The Musashino University foreign student summer project 2015

LVC joined the Musashino University Japan Summer Project (MSJP) and were involved in the planning and management stages. For Musashino University this year’s MJSP was the first time it had been held since they had to discontinue because of the Great East Japan Earthquake. As LVC were asked to take part in such a commemorative event we were honoured and excited to join the event.
For this year’s MJSP, 37 overseas students from 4 different countries/regions (South Korea, China, Taiwan and Australia) visited Japan to take part in the project. They studied Japanese language in the mornings and in the afternoons they joined the extracurricular activities. Among the extracurricular events held on 20th, 22nd and 24th July LVC assisted the students by acting as helpers, guides or interpreters and cameraman; even once as a teacher. We asked the students to form three groups and visited a “Tatami Studio”, Kiyosumi Garden and Fukagawa Edo Museum, and had them experience tea ceremony, wearing yukata and Kimekomi handicraft. 17 LVC members had the opportunity to use their foreign languages and their own specialisations in each event.

Musashino University Logo

At the tea ceremony the students eyes seemed to be caught by the green of the moss in the beautiful garden with its “Shikiishi” stepping stones. As, for some of them, this was the first experience of the tea ceremony in their lives, we tried to closely support them. The students carefully listened to the friendly, clear explanation from the tea ceremony teacher and her husband, and it led to them asking many questions. Not only did they drink tea, but also some students actually experienced making powdered green tea. They seemed to fully enjoy the experience, which even we Japanese people often do not experience in our daily lives.
At the “Tatami Studio”, as making tatami is a specialised kind of work, air conditioners cannot be used, even in summer. Despite the heat, the students listened carefully to the explanation, which has been handed down from tatami maker to tatami maker, and there were more questions from the students than we thought. From tatami, the floor material which has been an essential part of Japanese houses from olden days, the students learnt about our culture, climate and living style, which are different from those of their own countries, and on top of that, the benefits of tatami, and it seemed to be a meaningful time for the students.

(By Courtesy of The Toutoyomiuri Newspaper Company)
(By Courtesy of The Toutoyomiuri Newspaper Company)

The wearing yukata session was made possible by the cooperation of Gallery Himawari, which has a shop in a shopping district in Koto-ku, where LVC is based. Under the guidance of the kimono teachers of Gallery Himawari, LVC members were able to help all the boys and girls to quickly and correctly put on their yukata. After they had become “Yukata dandies and Yukata beauties” they had their photographs taken professionally by one of the LVC members. From the beginning some students were in high spirits, whilst some looked shy as this was their first experience. Nevertheless, everyone struck a pose in front of the camera eventually, and “click!”. It was an exciting time.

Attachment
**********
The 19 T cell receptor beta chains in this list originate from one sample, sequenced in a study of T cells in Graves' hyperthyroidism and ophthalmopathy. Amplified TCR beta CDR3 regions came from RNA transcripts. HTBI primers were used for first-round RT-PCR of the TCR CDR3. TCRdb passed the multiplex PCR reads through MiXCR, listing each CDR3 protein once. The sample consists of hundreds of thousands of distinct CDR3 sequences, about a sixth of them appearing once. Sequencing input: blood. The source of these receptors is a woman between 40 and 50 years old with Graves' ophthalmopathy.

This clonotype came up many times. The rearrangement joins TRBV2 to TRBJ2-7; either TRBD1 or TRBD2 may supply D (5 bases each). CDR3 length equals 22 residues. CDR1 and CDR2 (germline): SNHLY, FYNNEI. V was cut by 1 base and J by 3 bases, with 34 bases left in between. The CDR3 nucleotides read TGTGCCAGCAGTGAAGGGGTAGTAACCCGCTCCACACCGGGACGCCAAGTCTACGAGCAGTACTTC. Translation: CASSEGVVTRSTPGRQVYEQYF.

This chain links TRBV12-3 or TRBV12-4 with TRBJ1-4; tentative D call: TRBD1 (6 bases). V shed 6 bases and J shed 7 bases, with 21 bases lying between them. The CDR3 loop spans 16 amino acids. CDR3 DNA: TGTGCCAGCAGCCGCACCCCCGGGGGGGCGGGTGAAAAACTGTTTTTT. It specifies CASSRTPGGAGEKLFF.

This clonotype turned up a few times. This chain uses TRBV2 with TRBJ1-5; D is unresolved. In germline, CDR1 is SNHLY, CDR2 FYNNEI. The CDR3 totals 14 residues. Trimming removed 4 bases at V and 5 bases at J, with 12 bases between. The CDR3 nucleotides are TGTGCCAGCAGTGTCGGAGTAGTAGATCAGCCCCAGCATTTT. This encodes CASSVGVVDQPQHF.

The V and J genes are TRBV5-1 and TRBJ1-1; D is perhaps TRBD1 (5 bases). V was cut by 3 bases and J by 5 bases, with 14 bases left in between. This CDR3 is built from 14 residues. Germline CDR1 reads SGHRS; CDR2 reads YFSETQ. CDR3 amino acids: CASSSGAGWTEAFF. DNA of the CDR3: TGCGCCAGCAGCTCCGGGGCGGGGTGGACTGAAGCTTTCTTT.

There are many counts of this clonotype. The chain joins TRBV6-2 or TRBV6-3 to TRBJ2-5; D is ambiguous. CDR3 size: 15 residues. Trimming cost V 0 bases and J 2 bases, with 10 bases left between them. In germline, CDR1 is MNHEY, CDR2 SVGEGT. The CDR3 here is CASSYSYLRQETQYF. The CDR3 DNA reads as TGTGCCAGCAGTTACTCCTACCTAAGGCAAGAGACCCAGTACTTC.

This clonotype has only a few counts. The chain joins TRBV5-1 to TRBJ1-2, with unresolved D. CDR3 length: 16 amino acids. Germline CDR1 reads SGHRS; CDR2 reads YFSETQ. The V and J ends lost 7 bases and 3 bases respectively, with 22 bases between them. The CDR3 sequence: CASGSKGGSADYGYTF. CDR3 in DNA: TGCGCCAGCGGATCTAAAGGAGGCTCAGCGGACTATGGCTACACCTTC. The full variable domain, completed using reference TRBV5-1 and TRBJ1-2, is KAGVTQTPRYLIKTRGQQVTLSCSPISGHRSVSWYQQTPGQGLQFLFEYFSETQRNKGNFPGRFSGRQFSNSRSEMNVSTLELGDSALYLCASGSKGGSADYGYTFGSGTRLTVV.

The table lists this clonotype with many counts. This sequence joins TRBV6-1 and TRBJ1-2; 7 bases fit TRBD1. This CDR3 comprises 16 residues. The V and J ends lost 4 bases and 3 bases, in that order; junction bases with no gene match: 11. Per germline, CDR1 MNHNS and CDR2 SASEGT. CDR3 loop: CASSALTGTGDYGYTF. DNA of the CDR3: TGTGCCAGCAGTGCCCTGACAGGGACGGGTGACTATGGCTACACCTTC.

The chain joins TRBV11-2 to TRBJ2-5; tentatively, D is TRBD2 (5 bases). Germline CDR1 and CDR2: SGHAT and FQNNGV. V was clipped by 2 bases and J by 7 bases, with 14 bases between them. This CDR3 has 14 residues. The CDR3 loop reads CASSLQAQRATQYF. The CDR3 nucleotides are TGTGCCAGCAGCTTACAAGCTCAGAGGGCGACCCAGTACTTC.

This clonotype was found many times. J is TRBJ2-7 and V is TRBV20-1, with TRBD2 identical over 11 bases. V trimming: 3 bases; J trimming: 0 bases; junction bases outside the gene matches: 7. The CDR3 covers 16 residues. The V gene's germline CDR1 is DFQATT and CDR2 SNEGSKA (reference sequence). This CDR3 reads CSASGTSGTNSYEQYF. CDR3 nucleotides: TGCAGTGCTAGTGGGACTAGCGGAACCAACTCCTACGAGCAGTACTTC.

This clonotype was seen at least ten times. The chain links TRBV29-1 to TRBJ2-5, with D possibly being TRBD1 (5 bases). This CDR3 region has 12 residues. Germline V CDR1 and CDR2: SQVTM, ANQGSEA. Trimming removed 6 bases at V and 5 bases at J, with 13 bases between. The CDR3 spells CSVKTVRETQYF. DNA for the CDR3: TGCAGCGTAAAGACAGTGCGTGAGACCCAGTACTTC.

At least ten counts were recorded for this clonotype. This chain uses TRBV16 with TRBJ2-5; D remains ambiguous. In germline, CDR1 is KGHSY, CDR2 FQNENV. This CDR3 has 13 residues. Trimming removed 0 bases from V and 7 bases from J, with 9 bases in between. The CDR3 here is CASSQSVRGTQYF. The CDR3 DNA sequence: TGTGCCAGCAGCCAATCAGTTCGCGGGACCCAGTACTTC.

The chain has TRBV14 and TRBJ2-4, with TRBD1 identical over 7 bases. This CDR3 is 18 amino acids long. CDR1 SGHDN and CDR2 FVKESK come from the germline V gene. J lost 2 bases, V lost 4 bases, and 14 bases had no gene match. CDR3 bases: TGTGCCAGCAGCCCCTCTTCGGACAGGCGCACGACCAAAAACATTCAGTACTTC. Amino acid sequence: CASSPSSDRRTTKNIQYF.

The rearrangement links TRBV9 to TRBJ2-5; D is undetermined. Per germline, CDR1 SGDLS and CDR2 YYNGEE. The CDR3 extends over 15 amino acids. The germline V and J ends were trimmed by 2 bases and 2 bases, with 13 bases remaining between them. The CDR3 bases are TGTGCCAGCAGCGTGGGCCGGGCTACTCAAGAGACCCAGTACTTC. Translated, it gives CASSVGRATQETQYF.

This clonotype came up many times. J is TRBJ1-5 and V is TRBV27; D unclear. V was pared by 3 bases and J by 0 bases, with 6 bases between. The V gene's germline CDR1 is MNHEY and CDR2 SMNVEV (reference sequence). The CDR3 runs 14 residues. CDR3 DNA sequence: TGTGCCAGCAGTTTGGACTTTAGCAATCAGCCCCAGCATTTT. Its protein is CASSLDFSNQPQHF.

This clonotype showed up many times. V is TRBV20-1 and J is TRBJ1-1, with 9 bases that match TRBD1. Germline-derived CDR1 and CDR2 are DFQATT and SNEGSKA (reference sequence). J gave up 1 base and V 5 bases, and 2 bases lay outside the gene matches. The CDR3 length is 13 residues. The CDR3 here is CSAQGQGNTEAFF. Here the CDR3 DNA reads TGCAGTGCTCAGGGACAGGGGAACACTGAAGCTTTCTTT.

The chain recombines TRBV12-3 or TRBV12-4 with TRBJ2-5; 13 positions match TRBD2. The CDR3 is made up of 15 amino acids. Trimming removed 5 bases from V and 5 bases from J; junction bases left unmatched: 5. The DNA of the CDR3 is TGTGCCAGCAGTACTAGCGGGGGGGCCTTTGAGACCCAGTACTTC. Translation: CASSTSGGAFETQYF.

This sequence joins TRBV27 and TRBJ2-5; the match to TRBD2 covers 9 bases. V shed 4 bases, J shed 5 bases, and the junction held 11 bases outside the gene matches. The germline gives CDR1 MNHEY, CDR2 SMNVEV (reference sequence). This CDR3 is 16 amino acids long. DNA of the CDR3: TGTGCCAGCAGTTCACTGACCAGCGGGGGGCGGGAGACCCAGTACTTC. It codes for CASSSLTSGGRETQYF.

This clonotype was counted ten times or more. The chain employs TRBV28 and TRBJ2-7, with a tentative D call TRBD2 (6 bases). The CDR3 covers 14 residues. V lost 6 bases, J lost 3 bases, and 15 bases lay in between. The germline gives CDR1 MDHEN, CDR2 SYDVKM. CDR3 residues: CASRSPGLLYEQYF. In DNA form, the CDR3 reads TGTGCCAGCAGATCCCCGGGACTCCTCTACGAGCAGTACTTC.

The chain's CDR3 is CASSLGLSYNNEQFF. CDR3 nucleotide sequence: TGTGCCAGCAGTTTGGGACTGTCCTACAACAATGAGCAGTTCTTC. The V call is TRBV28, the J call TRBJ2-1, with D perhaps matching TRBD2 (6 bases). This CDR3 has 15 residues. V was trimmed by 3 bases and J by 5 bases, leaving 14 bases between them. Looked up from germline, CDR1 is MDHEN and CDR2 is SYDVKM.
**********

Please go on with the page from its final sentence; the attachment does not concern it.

At Kiyosumi Garden the students strolled around, listening to the LVC members’ explanations about the garden. They were calmed by the beautiful pond, the large carp, and the pretty turtles, and had a relaxing time surrounded by greenery. Although it was a day when the sun beat down on them, they were full of smiles.

Kiyoshumi Garden
Kiyoshumi Garden

On the last day the 3 groups got together and tried Kimekomi handicraft which was held at a classroom in the university. Taught by an LVC member who had experience teaching overseas, the students tried making gourd-shaped Kimekomi handicraft. Although everybody had some difficulty making it, they enjoyed the process of “monozukuri” – “making something” and everybody completed his or her gourd. The piece which they made can be a good souvenir for them, and we were glad that they could experience the pleasure from making something, which might also help build their confidence.


After that, the students visited the Fukagawa Edo Museum. In this museum, in which is reproduced a life-sized part of Edo era Tokyo, whilst the students were listening to the museum staff they were able to touch and have their photographs taken in front of the exhibits. They seemed to enjoy fully being able to enter a time slip to a different world.
For this year’s MJSP, almost all the students could speak Japanese very well. However, when we needed to explain a subtle nuance of expression, we thought the LVC members’ language support proved to be useful.
If the overseas students, through these experiences, learned or felt something and enjoyed themselves, we are pleased.
Dear readers of the HP, would you like to make use of your foreign language skills and experience such an exciting, enjoyable time together with us?
Yoshie Hutchinson

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